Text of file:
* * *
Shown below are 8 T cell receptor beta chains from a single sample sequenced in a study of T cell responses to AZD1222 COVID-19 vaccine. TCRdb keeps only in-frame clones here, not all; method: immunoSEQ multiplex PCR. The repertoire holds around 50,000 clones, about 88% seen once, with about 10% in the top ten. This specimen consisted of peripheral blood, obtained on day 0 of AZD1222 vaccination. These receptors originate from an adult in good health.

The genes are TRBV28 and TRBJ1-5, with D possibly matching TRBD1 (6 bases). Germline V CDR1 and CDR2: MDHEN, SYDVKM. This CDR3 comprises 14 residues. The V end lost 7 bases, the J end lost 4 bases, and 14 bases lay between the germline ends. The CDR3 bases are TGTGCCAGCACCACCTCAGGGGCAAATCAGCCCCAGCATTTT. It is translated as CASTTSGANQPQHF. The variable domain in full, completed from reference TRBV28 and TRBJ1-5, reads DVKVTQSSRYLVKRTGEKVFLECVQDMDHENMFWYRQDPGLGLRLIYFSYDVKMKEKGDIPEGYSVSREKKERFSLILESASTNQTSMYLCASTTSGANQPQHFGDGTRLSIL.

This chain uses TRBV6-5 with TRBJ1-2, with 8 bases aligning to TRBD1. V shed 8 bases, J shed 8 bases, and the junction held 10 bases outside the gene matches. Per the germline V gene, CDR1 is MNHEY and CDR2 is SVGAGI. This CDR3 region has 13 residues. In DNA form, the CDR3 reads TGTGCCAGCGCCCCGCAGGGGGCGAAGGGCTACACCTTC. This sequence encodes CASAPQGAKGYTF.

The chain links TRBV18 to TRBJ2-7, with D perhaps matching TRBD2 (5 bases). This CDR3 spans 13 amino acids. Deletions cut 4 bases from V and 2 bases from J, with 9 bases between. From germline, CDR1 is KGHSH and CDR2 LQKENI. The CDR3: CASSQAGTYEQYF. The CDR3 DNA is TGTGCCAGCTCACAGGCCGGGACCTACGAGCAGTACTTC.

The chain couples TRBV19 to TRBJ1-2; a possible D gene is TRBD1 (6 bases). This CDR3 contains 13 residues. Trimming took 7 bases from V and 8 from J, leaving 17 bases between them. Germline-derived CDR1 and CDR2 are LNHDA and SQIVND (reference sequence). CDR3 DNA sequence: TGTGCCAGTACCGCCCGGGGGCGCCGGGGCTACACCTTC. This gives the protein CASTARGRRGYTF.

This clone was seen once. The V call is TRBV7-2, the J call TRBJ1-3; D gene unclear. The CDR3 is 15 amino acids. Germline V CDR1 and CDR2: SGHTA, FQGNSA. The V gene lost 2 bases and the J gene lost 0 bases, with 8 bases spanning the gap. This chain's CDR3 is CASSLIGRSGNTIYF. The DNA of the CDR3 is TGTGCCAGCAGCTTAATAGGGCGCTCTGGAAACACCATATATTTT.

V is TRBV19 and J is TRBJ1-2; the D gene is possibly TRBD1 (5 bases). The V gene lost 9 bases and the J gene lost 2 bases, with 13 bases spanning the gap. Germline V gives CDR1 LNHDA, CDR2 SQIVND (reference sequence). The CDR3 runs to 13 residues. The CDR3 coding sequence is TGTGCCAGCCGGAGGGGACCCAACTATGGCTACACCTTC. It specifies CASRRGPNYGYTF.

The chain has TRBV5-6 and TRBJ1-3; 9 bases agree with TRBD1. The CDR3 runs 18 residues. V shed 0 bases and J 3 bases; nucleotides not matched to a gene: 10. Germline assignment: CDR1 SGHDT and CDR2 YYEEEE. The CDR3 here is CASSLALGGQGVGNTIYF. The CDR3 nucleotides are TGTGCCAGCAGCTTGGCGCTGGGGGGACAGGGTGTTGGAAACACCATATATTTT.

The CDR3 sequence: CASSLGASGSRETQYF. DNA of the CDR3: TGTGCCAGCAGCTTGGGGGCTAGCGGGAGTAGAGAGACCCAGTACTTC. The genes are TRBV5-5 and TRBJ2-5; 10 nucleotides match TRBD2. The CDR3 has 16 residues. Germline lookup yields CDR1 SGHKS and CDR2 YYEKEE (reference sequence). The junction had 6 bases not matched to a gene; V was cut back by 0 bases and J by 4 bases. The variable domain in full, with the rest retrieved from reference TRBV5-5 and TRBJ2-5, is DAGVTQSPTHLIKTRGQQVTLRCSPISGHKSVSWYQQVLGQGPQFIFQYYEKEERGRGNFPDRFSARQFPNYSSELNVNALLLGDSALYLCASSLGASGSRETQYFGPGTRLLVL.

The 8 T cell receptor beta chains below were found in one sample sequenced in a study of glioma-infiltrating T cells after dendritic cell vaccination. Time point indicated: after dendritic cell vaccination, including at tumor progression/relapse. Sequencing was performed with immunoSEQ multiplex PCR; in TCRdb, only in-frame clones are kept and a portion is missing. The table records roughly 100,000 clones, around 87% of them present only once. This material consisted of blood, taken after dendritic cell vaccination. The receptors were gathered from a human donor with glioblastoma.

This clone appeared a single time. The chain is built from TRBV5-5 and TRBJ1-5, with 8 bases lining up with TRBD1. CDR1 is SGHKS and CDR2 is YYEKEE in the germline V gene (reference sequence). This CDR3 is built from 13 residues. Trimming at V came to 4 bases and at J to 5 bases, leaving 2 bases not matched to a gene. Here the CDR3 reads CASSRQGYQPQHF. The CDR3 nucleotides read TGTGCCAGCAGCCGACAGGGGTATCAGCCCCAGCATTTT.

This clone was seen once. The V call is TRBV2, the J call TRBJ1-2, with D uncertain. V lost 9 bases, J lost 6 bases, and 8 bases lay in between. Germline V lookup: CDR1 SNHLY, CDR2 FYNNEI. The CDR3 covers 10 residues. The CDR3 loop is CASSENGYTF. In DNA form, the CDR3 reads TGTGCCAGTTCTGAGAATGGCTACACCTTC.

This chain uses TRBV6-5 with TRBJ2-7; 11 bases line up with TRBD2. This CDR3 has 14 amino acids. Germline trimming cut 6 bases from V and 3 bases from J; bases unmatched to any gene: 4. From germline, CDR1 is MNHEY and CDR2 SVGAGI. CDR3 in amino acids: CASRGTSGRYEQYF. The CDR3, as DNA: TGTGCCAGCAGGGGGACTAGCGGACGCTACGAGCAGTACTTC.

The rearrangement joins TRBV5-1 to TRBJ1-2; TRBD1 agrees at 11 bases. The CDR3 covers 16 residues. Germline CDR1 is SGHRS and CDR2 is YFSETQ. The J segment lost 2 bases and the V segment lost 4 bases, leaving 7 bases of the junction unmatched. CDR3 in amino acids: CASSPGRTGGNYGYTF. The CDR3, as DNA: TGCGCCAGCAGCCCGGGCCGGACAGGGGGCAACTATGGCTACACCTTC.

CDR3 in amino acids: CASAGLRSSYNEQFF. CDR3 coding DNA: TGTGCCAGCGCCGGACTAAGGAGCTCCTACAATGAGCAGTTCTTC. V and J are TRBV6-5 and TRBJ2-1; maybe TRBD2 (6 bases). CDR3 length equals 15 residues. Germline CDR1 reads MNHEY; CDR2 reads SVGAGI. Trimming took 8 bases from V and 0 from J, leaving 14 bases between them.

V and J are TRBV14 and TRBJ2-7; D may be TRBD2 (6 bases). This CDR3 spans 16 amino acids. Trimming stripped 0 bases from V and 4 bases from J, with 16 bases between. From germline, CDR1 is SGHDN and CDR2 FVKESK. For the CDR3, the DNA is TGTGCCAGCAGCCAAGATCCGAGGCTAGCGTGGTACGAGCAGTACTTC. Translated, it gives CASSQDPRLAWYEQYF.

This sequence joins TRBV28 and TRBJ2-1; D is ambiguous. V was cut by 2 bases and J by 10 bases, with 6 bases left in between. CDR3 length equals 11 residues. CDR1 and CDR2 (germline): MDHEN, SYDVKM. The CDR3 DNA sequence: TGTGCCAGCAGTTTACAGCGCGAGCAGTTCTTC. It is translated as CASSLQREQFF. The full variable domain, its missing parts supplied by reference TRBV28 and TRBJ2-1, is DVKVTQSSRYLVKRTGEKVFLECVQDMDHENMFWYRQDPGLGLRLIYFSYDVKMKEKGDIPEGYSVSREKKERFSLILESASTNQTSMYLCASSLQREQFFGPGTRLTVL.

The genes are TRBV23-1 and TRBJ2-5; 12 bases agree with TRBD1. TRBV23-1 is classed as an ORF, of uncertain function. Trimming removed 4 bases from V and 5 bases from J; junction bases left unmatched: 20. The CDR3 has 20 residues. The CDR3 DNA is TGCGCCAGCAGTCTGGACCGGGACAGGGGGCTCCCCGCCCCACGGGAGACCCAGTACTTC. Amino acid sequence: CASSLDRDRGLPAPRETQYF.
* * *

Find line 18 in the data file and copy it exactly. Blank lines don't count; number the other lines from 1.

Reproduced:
The genes are TRBV23-1 and TRBJ2-5; 12 bases agree with TRBD1. TRBV23-1 is classed as an ORF, of uncertain function. Trimming removed 4 bases from V and 5 bases from J; junction bases left unmatched: 20. The CDR3 has 20 residues. The CDR3 DNA is TGCGCCAGCAGTCTGGACCGGGACAGGGGGCTCCCCGCCCCACGGGAGACCCAGTACTTC. Amino acid sequence: CASSLDRDRGLPAPRETQYF.